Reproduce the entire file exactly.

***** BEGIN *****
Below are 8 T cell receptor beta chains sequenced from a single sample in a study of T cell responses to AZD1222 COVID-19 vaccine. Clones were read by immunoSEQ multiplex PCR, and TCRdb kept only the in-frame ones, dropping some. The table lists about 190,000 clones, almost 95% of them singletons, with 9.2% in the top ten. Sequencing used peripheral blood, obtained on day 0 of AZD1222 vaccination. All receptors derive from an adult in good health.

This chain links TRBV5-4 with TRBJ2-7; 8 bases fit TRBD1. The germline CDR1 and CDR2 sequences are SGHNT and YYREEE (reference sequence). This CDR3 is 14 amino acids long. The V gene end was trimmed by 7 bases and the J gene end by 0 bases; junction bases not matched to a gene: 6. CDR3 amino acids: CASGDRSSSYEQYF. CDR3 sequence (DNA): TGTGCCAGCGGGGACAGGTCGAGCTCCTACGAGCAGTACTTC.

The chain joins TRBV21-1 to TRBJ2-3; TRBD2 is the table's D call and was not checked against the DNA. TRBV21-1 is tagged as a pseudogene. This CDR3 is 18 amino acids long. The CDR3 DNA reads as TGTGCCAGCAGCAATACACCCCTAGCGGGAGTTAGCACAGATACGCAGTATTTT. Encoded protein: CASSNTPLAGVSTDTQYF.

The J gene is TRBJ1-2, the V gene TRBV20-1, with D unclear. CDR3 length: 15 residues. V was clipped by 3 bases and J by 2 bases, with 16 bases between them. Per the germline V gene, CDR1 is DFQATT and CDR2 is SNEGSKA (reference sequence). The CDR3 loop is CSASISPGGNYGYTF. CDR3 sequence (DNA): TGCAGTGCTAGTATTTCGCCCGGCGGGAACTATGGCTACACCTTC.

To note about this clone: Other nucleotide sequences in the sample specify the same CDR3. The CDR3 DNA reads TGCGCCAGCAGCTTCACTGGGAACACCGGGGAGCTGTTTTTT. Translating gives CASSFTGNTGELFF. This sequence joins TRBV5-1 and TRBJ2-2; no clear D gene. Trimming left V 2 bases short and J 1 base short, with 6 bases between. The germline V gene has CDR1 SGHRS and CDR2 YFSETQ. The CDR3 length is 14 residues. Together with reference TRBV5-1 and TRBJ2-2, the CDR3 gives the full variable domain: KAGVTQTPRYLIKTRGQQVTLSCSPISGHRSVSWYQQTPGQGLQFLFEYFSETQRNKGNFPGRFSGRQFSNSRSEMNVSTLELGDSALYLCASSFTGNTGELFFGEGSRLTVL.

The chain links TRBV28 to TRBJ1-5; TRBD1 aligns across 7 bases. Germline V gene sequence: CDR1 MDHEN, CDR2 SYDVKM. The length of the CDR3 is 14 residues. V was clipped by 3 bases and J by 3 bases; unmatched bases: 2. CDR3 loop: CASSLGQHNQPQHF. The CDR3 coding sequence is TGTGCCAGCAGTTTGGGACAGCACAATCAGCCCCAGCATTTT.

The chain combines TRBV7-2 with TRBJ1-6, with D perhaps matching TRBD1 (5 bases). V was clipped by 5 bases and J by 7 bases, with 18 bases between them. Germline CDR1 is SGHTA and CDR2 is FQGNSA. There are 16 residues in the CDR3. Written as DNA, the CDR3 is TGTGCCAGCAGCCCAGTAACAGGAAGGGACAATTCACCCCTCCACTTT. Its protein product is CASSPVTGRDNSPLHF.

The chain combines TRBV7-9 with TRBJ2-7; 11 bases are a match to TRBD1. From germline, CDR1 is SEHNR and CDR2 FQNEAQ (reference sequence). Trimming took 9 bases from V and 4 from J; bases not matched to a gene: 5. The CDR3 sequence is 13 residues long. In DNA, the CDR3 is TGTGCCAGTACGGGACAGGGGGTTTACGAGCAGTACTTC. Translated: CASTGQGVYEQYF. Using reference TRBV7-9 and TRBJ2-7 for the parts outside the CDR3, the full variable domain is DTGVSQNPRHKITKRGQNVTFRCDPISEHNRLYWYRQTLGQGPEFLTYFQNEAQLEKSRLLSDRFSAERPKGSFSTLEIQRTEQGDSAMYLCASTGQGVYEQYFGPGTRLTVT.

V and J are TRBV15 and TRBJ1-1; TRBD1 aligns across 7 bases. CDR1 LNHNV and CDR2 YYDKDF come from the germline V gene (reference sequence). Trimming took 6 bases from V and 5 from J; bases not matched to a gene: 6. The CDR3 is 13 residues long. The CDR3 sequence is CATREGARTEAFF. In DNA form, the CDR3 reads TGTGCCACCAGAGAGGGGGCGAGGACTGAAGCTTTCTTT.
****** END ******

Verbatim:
Below are 8 T cell receptor beta chains sequenced from a single sample in a study of T cell responses to AZD1222 COVID-19 vaccine. Clones were read by immunoSEQ multiplex PCR, and TCRdb kept only the in-frame ones, dropping some. The table lists about 190,000 clones, almost 95% of them singletons, with 9.2% in the top ten. Sequencing used peripheral blood, obtained on day 0 of AZD1222 vaccination. All receptors derive from an adult in good health.

This chain links TRBV5-4 with TRBJ2-7; 8 bases fit TRBD1. The germline CDR1 and CDR2 sequences are SGHNT and YYREEE (reference sequence). This CDR3 is 14 amino acids long. The V gene end was trimmed by 7 bases and the J gene end by 0 bases; junction bases not matched to a gene: 6. CDR3 amino acids: CASGDRSSSYEQYF. CDR3 sequence (DNA): TGTGCCAGCGGGGACAGGTCGAGCTCCTACGAGCAGTACTTC.

The chain joins TRBV21-1 to TRBJ2-3; TRBD2 is the table's D call and was not checked against the DNA. TRBV21-1 is tagged as a pseudogene. This CDR3 is 18 amino acids long. The CDR3 DNA reads as TGTGCCAGCAGCAATACACCCCTAGCGGGAGTTAGCACAGATACGCAGTATTTT. Encoded protein: CASSNTPLAGVSTDTQYF.

The J gene is TRBJ1-2, the V gene TRBV20-1, with D unclear. CDR3 length: 15 residues. V was clipped by 3 bases and J by 2 bases, with 16 bases between them. Per the germline V gene, CDR1 is DFQATT and CDR2 is SNEGSKA (reference sequence). The CDR3 loop is CSASISPGGNYGYTF. CDR3 sequence (DNA): TGCAGTGCTAGTATTTCGCCCGGCGGGAACTATGGCTACACCTTC.

To note about this clone: Other nucleotide sequences in the sample specify the same CDR3. The CDR3 DNA reads TGCGCCAGCAGCTTCACTGGGAACACCGGGGAGCTGTTTTTT. Translating gives CASSFTGNTGELFF. This sequence joins TRBV5-1 and TRBJ2-2; no clear D gene. Trimming left V 2 bases short and J 1 base short, with 6 bases between. The germline V gene has CDR1 SGHRS and CDR2 YFSETQ. The CDR3 length is 14 residues. Together with reference TRBV5-1 and TRBJ2-2, the CDR3 gives the full variable domain: KAGVTQTPRYLIKTRGQQVTLSCSPISGHRSVSWYQQTPGQGLQFLFEYFSETQRNKGNFPGRFSGRQFSNSRSEMNVSTLELGDSALYLCASSFTGNTGELFFGEGSRLTVL.

The chain links TRBV28 to TRBJ1-5; TRBD1 aligns across 7 bases. Germline V gene sequence: CDR1 MDHEN, CDR2 SYDVKM. The length of the CDR3 is 14 residues. V was clipped by 3 bases and J by 3 bases; unmatched bases: 2. CDR3 loop: CASSLGQHNQPQHF. The CDR3 coding sequence is TGTGCCAGCAGTTTGGGACAGCACAATCAGCCCCAGCATTTT.

The chain combines TRBV7-2 with TRBJ1-6, with D perhaps matching TRBD1 (5 bases). V was clipped by 5 bases and J by 7 bases, with 18 bases between them. Germline CDR1 is SGHTA and CDR2 is FQGNSA. There are 16 residues in the CDR3. Written as DNA, the CDR3 is TGTGCCAGCAGCCCAGTAACAGGAAGGGACAATTCACCCCTCCACTTT. Its protein product is CASSPVTGRDNSPLHF.

The chain combines TRBV7-9 with TRBJ2-7; 11 bases are a match to TRBD1. From germline, CDR1 is SEHNR and CDR2 FQNEAQ (reference sequence). Trimming took 9 bases from V and 4 from J; bases not matched to a gene: 5. The CDR3 sequence is 13 residues long. In DNA, the CDR3 is TGTGCCAGTACGGGACAGGGGGTTTACGAGCAGTACTTC. Translated: CASTGQGVYEQYF. Using reference TRBV7-9 and TRBJ2-7 for the parts outside the CDR3, the full variable domain is DTGVSQNPRHKITKRGQNVTFRCDPISEHNRLYWYRQTLGQGPEFLTYFQNEAQLEKSRLLSDRFSAERPKGSFSTLEIQRTEQGDSAMYLCASTGQGVYEQYFGPGTRLTVT.

V and J are TRBV15 and TRBJ1-1; TRBD1 aligns across 7 bases. CDR1 LNHNV and CDR2 YYDKDF come from the germline V gene (reference sequence). Trimming took 6 bases from V and 5 from J; bases not matched to a gene: 6. The CDR3 is 13 residues long. The CDR3 sequence is CATREGARTEAFF. In DNA form, the CDR3 reads TGTGCCACCAGAGAGGGGGCGAGGACTGAAGCTTTCTTT.